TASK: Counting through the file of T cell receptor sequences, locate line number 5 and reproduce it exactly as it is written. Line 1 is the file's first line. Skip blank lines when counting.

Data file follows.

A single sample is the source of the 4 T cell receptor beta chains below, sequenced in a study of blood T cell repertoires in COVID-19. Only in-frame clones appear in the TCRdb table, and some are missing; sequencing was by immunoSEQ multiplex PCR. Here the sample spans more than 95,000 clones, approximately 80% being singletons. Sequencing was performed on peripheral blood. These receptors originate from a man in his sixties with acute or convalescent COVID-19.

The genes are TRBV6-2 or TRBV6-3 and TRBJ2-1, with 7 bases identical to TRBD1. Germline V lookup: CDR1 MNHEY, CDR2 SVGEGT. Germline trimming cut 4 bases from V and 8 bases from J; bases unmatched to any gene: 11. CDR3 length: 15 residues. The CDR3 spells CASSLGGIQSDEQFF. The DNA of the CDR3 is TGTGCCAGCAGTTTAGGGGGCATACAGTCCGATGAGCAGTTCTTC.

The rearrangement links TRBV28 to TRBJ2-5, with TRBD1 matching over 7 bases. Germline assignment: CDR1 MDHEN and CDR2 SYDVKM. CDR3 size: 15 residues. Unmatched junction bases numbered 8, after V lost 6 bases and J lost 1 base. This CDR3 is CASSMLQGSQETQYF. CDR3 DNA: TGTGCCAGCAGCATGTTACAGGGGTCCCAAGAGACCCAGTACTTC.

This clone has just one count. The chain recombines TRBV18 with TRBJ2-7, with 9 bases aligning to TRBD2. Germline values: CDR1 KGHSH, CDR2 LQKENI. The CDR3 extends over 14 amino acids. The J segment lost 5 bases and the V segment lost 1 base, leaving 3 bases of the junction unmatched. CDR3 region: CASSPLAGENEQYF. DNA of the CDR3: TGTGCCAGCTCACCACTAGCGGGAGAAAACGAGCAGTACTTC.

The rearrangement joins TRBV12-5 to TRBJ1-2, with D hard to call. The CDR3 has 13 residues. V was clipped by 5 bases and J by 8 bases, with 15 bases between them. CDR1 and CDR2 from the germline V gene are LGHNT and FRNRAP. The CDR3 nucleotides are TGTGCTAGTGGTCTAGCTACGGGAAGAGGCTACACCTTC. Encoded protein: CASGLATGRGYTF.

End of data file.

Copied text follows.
The rearrangement joins TRBV12-5 to TRBJ1-2, with D hard to call. The CDR3 has 13 residues. V was clipped by 5 bases and J by 8 bases, with 15 bases between them. CDR1 and CDR2 from the germline V gene are LGHNT and FRNRAP. The CDR3 nucleotides are TGTGCTAGTGGTCTAGCTACGGGAAGAGGCTACACCTTC. Encoded protein: CASGLATGRGYTF.